Netflix’s ‘Seinfeld’ Strategy

Girls5Eva is no longer on Peacock—but has been resuscitated for a third season at Netflix. Photo by: Heidi Gutman/Peacock
Julia Alexander
November 1, 2022

Sometime last summer, without any reporting at the time, Girls5Eva, the well-reviewed but semi-obscure comedy series from Tina Fey, was quietly canceled by NBCU’s Peacock. Despite a Rotten Tomatoes critics’ score of 98 percent, the show never quite broke into the wider zeitgeist. But luckily for the cast, and for its smitten critics, the show has been resuscitated for a third season at Netflix. 

There is, of course, a sophisticated audience retention strategy behind this particular bit of I.P. shuffling. Because while not many people watched Girls5Eva on Peacock, the show could potentially find a much wider-reaching audience on Netflix. And that’s precisely the dynamic that makes Netflix such a powerful force among all the streaming companies, despite its recent and precipitous stock decline (and cautiously optimistic resurgence). Netflix, after all, remains virtually unmatched in its ability to resuscitate a show: to take a title that was otherwise left for dead, prop it up in front of its 223 million paid subscribers, and turn it into a bonafide global hit.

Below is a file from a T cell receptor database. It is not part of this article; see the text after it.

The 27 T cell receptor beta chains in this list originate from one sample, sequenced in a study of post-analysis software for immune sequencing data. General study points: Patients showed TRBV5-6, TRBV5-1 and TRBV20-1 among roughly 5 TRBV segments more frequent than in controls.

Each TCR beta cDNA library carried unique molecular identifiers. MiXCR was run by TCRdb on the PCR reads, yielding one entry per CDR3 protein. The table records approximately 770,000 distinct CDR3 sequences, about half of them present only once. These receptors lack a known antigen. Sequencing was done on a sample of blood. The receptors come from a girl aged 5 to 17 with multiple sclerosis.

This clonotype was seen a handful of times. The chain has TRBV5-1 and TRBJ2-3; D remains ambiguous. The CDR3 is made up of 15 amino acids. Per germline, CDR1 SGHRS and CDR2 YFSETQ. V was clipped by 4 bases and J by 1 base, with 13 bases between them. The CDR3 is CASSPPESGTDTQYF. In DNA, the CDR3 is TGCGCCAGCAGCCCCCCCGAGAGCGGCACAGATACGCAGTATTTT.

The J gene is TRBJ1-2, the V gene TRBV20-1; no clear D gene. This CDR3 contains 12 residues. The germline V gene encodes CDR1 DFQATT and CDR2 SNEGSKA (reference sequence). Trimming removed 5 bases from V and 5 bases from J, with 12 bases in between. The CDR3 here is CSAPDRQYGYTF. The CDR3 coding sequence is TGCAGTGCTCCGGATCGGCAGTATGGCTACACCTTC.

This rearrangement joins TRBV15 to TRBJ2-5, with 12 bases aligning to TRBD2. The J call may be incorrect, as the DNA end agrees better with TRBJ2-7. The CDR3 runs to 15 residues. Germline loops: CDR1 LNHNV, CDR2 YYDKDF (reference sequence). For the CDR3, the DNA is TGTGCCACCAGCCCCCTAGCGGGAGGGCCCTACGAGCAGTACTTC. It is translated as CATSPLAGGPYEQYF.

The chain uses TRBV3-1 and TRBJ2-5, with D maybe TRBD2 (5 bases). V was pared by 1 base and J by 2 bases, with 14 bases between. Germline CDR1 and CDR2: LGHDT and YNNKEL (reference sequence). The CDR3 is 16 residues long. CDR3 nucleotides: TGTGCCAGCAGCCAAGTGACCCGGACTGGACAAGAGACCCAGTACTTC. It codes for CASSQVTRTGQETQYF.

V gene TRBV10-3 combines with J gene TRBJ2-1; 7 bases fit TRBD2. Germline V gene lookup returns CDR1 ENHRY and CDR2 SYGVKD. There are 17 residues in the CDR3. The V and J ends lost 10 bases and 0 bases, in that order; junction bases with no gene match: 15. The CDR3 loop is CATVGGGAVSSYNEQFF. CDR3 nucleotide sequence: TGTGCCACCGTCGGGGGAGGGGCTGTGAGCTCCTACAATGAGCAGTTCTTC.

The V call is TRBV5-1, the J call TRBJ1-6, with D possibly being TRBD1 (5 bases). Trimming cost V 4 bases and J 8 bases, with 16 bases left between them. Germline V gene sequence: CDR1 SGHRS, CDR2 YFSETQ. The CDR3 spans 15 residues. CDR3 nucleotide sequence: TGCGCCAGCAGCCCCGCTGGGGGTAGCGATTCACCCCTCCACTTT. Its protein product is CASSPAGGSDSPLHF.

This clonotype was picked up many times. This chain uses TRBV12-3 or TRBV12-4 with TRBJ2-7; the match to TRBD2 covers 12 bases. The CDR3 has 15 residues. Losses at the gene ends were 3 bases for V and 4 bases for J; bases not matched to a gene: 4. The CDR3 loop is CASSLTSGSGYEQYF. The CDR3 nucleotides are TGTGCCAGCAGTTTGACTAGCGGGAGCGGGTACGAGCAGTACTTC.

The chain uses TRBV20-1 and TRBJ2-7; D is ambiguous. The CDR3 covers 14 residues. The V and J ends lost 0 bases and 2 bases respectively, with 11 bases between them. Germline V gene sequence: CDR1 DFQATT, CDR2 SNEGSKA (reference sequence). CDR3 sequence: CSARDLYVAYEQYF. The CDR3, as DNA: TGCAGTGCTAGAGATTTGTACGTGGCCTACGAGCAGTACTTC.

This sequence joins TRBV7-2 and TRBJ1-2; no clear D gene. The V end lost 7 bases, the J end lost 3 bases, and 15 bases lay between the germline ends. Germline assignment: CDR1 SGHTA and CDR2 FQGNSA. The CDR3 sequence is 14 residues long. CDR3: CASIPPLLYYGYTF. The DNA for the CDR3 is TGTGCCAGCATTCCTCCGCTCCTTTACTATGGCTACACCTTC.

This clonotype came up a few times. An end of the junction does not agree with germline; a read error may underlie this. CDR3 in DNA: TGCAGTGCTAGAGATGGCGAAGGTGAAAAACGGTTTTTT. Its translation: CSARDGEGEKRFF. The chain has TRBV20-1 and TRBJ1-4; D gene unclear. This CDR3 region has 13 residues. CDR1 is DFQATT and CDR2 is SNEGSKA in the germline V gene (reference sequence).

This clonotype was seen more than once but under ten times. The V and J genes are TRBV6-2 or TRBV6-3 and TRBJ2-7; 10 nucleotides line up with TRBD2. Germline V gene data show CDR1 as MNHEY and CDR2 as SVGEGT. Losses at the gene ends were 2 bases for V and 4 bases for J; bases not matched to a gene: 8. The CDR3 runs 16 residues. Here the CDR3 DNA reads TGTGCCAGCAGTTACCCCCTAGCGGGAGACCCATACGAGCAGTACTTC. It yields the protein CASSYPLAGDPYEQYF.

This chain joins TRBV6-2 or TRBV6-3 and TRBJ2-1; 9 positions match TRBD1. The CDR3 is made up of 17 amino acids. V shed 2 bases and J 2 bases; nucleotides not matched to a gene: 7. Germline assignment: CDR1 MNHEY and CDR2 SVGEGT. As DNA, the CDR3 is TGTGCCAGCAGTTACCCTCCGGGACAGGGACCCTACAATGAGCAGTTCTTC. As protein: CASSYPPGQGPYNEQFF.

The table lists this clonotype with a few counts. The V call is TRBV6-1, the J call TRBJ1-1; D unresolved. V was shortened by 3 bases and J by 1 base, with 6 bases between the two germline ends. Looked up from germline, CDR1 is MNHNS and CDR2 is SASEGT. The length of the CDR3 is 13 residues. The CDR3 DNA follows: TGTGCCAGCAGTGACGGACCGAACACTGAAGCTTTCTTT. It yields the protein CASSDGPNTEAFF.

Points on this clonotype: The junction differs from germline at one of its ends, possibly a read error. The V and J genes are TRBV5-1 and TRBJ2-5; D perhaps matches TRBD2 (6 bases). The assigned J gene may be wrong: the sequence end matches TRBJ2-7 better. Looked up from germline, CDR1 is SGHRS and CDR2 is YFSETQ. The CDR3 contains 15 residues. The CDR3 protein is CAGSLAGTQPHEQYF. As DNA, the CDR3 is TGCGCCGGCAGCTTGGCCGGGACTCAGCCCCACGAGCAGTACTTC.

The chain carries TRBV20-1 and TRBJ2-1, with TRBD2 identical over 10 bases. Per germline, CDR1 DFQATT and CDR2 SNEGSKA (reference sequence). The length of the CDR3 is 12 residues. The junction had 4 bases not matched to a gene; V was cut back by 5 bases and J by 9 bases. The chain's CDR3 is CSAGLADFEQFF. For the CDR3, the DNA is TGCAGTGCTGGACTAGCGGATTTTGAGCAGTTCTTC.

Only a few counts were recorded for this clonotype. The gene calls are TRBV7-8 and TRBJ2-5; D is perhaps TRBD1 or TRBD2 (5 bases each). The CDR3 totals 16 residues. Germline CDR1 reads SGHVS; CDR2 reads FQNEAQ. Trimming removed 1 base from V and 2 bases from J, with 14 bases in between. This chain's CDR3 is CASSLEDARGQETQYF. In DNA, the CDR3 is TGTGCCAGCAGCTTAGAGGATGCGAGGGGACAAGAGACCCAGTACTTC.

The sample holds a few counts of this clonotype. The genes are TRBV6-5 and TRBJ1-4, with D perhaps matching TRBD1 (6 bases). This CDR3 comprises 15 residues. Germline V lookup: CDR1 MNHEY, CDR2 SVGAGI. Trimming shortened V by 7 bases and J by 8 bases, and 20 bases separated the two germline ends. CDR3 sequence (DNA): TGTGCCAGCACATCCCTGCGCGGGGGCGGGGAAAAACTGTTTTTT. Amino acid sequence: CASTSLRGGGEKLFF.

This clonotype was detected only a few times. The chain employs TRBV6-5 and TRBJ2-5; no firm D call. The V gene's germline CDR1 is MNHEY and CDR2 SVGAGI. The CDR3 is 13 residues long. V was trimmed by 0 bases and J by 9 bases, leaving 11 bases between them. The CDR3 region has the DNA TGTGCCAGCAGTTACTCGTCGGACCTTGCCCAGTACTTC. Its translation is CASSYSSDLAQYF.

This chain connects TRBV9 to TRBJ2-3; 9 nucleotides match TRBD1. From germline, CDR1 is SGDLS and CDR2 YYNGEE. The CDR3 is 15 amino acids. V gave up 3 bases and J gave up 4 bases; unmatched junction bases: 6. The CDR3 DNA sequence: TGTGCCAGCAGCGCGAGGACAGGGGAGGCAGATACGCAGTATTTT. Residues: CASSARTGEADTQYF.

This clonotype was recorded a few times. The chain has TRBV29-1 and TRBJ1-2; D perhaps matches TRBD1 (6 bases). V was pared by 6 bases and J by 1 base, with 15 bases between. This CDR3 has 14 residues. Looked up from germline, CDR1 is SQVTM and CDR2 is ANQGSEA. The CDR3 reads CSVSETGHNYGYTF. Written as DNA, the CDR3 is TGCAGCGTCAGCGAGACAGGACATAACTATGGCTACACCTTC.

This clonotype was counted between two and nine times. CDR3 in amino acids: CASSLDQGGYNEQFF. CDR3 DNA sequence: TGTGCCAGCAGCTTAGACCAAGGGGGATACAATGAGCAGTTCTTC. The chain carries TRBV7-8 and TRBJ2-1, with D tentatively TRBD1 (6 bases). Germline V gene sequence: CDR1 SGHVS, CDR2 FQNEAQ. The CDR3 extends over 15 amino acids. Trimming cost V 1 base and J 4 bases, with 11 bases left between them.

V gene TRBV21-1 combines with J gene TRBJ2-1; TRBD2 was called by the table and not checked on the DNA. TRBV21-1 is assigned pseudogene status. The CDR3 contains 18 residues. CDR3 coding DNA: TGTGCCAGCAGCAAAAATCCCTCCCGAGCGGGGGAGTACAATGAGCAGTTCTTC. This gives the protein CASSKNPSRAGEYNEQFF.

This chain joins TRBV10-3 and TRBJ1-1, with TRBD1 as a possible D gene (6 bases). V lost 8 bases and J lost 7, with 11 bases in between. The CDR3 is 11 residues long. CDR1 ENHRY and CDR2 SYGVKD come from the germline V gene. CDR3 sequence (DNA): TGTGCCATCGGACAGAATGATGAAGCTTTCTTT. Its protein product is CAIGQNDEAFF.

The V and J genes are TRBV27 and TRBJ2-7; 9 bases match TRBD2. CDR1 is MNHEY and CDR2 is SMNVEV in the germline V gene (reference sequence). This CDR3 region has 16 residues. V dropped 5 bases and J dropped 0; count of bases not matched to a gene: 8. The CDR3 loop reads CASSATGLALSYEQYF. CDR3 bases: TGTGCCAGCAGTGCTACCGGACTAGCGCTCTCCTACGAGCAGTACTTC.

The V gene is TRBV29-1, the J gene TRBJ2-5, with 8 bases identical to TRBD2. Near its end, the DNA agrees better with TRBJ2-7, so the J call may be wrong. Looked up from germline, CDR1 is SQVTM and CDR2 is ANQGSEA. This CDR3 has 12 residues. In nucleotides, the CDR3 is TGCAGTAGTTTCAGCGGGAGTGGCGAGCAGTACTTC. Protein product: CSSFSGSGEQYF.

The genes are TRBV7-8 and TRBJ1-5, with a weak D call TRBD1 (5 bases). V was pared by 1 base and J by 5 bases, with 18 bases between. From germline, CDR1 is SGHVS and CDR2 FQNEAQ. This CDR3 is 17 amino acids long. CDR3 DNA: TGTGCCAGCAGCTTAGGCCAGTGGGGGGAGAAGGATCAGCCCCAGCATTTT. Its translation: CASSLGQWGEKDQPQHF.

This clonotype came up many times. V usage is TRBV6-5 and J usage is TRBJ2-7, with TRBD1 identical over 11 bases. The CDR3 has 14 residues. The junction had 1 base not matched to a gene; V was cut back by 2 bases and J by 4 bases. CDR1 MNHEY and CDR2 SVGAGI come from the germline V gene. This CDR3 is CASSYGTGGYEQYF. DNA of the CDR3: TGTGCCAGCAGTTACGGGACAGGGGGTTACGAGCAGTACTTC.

Manifest, which NBC canceled after three seasons, became an international sensation once it was picked up by Netflix, where it stayed in the Top 10 for weeks on end. (Netflix ordered a fourth season shortly thereafter.) You, which moved from Lifetime to Netflix for its third season, racked up 1 billion minutes watched within its first five days, according to Nielsen. You ended up being the 44th most in-demand series on Netflix globally in 2021, according to Parrot Analytics, where I work as director of strategy. And Fox’s Lucifer ended 2021 as the most-watched Netflix original series (with new seasons) in the U.S. and the sixth most in-demand series globally.